Three of the four musically inclined daughters of Adam Lemp, the Dean of the Briarwood Music Foundation, are settling into their lives as wives, but not all is well. Thea Lemp has long ... See full summary »
A poor girl falls for a wealthy young man. He invites her to his gala birthday party, but she doesn't have the right kind of dress to wear, so her family and friends band together to raise money to get her the proper dress.
Margie Blake, who wants to get married young and have two dozen kids, has a flat tire and traveling salesman Tom Wilson, who believes in "loving 'em and leaving 'em" stops to help. They ... See full summary »
Germany's Adolf Hitler, with his Axis-stooges, Italy's Mussolini and Japan's Suki Yama, although he tried to avoid taking them, is on his way, via submarine, to a tropical country to ... See full summary »
A swim teacher and a wealthy businessman are married after a brief courtship. A charming war hero falls in love with this newly-married woman, after her husband abandons her on their honeymoon for the sake of a business meeting.
Daniel Bone (Eddie Albert) leaves his Bowery gunsmith shop in New York City to seek his fortune in the American West, and, on the train, meets Liza Crockett (Gale Storm'), also heading west, where her father had been murdered after discovering a gold mine. The Pecos Kid ('Gilbert Roland (I)') tries to steal Liz's map to the mine, but is accidentally foiled by Dan'l. Liz and Dan'l part, after a quarrel, but meet again in Arsenic City where the mine is located.Written by
Les Adams <email@example.com>
Sam Briggs's horse is named Minnie Pearl See more »
In Kansas City the conductor announces a change of trains and recommends that passengers going further west change for the Central Pacific at the depot. However on the train going further west the next conductor identifies the train as being a Southern Pacific train. See more »
Texas Jack Barton:
Man alive! Where did a DUDE learn to shoot like that?
I told you. I'm a gunsmith. How would I know if I fixed a gun right if I couldn't shoot?
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Aw, shucks, ma'am; it's a charming little Western comedy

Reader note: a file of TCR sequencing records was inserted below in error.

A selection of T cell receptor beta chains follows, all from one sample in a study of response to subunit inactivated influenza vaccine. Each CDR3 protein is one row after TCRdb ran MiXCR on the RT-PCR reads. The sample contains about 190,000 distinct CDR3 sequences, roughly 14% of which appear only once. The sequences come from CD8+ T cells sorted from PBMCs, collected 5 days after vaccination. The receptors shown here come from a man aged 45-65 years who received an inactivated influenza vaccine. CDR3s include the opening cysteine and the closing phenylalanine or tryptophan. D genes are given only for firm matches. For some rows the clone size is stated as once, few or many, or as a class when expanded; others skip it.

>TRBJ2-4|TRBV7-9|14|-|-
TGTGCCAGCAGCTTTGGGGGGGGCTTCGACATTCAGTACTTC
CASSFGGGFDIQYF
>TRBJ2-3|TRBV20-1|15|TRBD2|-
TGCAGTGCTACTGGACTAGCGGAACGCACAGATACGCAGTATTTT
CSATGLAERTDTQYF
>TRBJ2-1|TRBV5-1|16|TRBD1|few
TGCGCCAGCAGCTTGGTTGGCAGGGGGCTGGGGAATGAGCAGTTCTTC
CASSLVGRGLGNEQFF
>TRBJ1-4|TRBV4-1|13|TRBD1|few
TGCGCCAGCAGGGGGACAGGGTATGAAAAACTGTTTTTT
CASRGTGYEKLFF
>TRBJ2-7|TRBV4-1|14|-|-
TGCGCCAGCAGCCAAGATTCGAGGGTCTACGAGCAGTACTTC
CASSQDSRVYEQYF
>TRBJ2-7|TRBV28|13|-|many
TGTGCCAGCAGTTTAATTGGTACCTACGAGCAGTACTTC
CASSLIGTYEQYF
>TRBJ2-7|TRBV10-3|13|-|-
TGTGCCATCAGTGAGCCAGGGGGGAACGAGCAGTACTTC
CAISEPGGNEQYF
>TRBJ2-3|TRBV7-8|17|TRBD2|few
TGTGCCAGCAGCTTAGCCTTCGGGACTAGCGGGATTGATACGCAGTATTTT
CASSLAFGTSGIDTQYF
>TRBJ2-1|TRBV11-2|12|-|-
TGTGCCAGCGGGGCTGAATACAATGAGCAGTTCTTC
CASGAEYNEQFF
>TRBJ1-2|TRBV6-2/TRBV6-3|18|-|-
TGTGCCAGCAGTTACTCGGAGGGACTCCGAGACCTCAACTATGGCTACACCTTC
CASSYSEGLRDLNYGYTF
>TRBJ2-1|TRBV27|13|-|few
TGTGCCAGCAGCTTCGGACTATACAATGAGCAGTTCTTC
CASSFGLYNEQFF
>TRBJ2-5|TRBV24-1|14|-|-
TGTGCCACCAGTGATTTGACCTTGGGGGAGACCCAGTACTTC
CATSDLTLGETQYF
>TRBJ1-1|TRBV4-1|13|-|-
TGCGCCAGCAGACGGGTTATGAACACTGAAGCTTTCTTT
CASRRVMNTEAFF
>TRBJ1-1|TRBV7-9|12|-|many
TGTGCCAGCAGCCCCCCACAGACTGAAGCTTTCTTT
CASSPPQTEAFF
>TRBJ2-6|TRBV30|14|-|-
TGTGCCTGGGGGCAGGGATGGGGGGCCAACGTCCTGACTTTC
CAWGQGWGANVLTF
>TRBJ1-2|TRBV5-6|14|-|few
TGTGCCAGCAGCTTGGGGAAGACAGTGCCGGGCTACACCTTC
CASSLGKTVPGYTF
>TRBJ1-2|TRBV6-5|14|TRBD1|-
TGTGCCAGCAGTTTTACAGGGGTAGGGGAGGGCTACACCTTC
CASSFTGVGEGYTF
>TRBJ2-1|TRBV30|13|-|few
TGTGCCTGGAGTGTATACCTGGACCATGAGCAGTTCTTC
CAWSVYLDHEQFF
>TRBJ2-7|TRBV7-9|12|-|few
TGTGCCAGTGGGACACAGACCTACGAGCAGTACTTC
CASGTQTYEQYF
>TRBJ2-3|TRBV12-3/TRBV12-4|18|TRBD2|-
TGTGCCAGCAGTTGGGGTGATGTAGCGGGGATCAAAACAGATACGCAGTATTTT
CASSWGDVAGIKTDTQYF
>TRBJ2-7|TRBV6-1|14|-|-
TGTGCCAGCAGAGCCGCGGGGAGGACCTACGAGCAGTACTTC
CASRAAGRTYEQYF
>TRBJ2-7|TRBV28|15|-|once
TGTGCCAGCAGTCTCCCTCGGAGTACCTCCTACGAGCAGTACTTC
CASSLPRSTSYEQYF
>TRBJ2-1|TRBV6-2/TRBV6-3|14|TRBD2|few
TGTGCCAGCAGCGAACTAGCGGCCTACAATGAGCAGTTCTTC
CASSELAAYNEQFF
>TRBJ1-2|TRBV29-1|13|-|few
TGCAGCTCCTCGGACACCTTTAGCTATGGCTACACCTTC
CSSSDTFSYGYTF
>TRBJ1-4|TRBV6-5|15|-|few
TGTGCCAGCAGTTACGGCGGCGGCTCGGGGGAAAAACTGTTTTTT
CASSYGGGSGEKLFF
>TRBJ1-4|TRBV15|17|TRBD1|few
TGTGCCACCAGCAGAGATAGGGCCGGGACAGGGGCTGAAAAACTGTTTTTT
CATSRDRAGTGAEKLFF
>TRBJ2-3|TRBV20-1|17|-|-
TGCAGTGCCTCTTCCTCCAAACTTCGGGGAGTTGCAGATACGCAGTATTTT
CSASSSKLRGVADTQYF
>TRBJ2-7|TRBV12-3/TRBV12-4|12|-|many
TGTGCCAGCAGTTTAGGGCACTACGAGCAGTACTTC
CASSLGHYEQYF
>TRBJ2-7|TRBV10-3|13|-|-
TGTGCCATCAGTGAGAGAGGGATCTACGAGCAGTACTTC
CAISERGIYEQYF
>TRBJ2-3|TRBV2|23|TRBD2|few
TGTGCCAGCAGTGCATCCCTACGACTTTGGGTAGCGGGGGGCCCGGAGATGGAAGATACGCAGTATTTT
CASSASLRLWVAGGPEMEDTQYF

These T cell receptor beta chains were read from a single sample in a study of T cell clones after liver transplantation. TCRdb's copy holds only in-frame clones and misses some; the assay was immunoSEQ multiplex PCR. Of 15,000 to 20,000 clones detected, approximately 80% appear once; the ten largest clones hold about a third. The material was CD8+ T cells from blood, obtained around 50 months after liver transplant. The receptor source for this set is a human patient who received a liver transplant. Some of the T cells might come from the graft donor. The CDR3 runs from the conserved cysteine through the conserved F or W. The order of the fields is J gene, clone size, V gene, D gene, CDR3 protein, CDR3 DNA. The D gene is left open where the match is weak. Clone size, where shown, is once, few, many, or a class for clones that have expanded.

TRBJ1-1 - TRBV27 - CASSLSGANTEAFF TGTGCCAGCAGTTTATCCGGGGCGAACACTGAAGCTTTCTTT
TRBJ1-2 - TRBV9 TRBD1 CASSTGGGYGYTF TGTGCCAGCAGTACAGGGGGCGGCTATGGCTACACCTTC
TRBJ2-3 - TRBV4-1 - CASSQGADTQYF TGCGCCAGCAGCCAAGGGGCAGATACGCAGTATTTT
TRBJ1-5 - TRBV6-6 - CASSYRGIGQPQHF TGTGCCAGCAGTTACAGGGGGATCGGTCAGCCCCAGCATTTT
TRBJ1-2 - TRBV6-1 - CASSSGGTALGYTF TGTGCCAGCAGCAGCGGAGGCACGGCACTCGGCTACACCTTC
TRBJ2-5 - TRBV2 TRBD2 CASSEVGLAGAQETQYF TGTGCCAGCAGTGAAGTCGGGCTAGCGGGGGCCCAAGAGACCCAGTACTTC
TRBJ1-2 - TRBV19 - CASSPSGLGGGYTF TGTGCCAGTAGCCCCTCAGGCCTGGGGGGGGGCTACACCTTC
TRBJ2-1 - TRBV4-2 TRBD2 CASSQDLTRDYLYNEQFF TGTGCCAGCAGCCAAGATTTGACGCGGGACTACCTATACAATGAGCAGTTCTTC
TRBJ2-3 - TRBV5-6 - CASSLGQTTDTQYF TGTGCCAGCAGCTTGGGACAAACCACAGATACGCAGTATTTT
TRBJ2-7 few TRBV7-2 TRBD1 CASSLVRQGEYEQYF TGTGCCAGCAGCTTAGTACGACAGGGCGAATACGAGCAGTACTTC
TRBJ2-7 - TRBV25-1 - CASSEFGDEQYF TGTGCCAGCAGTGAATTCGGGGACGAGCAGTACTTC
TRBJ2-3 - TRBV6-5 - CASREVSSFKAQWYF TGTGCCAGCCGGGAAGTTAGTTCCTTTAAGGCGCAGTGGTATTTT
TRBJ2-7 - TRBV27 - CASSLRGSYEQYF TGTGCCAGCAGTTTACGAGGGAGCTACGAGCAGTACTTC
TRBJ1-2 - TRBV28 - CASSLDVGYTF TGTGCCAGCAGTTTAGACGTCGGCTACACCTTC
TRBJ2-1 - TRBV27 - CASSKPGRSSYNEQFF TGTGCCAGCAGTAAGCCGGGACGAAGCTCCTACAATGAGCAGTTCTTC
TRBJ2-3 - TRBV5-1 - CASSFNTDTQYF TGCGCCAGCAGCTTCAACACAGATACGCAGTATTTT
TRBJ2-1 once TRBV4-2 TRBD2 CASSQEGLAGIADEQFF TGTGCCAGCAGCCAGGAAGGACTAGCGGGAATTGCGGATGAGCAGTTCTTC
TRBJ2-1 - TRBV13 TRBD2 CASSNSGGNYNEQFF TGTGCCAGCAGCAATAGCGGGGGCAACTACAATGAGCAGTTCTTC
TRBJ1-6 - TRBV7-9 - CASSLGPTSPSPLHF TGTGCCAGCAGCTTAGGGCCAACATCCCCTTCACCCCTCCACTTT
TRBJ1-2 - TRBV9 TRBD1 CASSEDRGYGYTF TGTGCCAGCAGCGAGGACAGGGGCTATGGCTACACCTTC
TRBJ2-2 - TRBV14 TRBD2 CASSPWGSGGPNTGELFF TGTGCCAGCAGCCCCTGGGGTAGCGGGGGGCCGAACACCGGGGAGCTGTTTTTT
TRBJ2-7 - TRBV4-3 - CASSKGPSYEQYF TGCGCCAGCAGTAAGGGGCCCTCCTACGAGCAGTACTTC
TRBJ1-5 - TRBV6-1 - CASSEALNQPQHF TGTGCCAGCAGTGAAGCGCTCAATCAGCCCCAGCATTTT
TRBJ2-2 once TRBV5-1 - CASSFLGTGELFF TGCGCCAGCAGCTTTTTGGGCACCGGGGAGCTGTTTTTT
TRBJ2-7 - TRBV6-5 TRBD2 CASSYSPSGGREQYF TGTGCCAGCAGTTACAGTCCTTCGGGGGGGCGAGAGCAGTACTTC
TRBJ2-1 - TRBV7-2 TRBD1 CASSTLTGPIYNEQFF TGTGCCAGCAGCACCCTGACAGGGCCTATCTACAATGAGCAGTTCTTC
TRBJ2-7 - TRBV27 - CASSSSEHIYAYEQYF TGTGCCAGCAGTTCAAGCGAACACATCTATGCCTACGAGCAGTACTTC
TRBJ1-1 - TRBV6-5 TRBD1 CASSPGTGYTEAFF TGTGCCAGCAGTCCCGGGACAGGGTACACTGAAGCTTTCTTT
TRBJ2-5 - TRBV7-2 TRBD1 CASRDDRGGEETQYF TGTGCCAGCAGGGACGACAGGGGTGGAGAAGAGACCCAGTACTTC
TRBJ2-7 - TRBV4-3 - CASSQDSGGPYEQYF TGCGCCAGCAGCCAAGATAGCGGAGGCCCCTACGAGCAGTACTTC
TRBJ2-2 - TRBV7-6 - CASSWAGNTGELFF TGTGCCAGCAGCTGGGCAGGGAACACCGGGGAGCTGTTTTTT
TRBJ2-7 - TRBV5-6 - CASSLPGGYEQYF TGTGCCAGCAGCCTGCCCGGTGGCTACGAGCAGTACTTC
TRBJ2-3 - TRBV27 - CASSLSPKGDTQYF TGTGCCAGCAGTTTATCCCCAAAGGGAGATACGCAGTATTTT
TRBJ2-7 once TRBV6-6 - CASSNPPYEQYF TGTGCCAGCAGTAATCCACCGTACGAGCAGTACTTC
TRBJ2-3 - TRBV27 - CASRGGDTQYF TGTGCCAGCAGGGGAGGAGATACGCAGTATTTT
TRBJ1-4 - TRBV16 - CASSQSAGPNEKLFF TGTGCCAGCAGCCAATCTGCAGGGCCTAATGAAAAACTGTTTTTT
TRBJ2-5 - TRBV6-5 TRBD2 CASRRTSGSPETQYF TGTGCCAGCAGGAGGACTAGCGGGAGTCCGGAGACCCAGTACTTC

The year is 1880-something, and gunsmith Daniel Bone (just one "o") decides to abandon tame New York for a part of the country where a person in his line of work can expect to be kept a little busier. The thoroughly decent Daniel might be a tenderfoot, but between his professional skill with firearms and his great reader's head full of knowledge, he turns out to be more than a match for the desperados he meets en route to-- and in-- lawless Arsenic City, Nevada. Our boy doesn't do badly with the local Native tribe, either. Now if he could just get past the defenses of Miss Liza, an over-cautious innocent who's come West to find her late father's lost gold mine...
Eddie Albert is quite charming as the titular dude in this slight but enjoyable, gently comic Western. In fact, there's charm to spare here: James Gleason endears as the grizzled prospector-sidekick, Barton McLean (later Gereral Peterson in "I Dream of Jeannie") wins one over as the most sympathetic of a host of black-hatted bandits, and Gale Storm is refreshingly non-cloying as your standard-issue spunky, naive heroine. Things never descend to the cartoonish, allowing Albert to get through a couple of on-the-trail ballads (which he croons in a pleasant tenor while strumming a guitar), a dramatic display of "Indian sign language," and even an idealistic law-and-order speech to an angry mob with his dignity fully intact. Indeed, one's inspired to wonder why the future small-screen star never quite scored as a cinematic leading man-- he certainly seems to have had the potential.
Available on DVD-- think I'll watch it again.
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